The casual observer could be forgiven for thinking that Japan is of diminishing importance to Australia, given the steady stream of bad economic news out of Japan. In fact, nothing could be further from the truth. Despite low growth in Japan over the last decade, Australia's exports to this country have grown 65 percent.
Last year, Australia provided goods and services to Japan worth $25 and a half billion - 25% more than was sold to the whole of Europe, 25% more than was sold to all of ASEAN and two-thirds more than was sold to the United States.
Of course, trade is only part of what underpins the Australia-Japan relationship. Even though our relationship has been so successful and is so strong, we must always be alert to new opportunities to develop it further.
We need to understand and anticipate the changing environment in which we operate, and to ensure the right frameworks and policy settings are in place for our trade relationship to continue to prosper. That was why both governments commissioned the Strengthening Australia-Japan Economic Relations reports, which underscore the continuing importance of the Australia-Japan relationship but also show that many firms haven't realised the full breadth of bilateral opportunities.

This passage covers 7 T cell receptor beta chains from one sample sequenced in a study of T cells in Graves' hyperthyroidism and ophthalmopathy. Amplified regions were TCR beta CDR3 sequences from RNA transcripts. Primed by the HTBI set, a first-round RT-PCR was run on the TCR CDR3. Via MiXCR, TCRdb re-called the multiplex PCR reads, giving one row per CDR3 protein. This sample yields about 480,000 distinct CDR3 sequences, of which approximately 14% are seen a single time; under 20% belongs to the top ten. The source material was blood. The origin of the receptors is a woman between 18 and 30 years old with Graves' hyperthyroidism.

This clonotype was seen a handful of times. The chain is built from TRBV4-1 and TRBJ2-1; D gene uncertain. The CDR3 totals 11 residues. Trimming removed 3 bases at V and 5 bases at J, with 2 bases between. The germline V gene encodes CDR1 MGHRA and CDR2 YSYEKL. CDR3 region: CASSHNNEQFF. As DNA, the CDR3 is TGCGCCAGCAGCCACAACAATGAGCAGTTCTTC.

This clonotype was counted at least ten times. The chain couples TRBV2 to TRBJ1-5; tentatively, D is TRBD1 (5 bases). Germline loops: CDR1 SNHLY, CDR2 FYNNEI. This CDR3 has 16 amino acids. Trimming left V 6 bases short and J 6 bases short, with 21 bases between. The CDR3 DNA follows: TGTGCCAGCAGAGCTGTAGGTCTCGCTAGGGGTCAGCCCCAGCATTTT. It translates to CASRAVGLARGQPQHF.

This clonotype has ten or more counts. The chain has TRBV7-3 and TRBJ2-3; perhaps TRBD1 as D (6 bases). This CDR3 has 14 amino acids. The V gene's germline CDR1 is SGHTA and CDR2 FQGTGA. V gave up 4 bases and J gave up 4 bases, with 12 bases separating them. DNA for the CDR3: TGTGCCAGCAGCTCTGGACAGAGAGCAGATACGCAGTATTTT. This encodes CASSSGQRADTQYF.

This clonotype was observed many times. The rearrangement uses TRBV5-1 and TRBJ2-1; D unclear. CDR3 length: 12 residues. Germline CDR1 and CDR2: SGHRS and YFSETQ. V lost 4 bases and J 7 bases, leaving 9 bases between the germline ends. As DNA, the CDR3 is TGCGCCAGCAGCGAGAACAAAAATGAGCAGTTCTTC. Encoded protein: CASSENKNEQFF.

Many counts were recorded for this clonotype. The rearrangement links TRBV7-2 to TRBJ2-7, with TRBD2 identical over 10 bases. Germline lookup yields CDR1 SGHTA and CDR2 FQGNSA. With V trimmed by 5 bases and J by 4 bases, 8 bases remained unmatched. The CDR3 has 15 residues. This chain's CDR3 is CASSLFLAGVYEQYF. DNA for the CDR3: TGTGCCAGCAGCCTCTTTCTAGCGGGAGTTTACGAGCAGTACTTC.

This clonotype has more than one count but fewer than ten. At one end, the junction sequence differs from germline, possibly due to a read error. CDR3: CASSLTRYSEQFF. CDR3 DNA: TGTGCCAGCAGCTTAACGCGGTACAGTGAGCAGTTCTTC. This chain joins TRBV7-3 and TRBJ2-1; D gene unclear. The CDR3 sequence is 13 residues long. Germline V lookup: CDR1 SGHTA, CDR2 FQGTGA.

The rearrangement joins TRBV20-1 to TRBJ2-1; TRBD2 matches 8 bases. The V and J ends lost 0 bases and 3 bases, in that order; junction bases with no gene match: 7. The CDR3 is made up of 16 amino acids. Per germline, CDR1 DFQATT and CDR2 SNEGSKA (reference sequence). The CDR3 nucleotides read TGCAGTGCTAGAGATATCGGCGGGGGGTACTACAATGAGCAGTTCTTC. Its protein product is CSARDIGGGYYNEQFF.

One of the Australian report's key recommendations, based on interviews with more than 100 businesses in Australia and Japan, is for a new Australia-Japan Trade and Investment Facilitation Agreement - a "TIFA". During this visit I will be discussing with my Japanese counterparts how we can further examine closer economic relations, particularly the idea of a TIFA.
A TIFA would enhance dialogue and cooperation in a whole range of areas - like biotechnology, energy and resources, financial and other professional services, information technology, competition, consumer and privacy policies, e-government, food standards, and mobility of business people. It would update the commercial framework of the relationship, and make it easier for people in both countries to build our trade and investment ties. I want to encourage you to tell us about issues that concern you and your Japanese counterparts in Australia so that we can address them in the TIFA. I want the TIFA to reflect your experiences as business people at the front-end of the trade relationship and I seek your support - and that of your Japanese partners - in taking forward our discussions on a TIFA.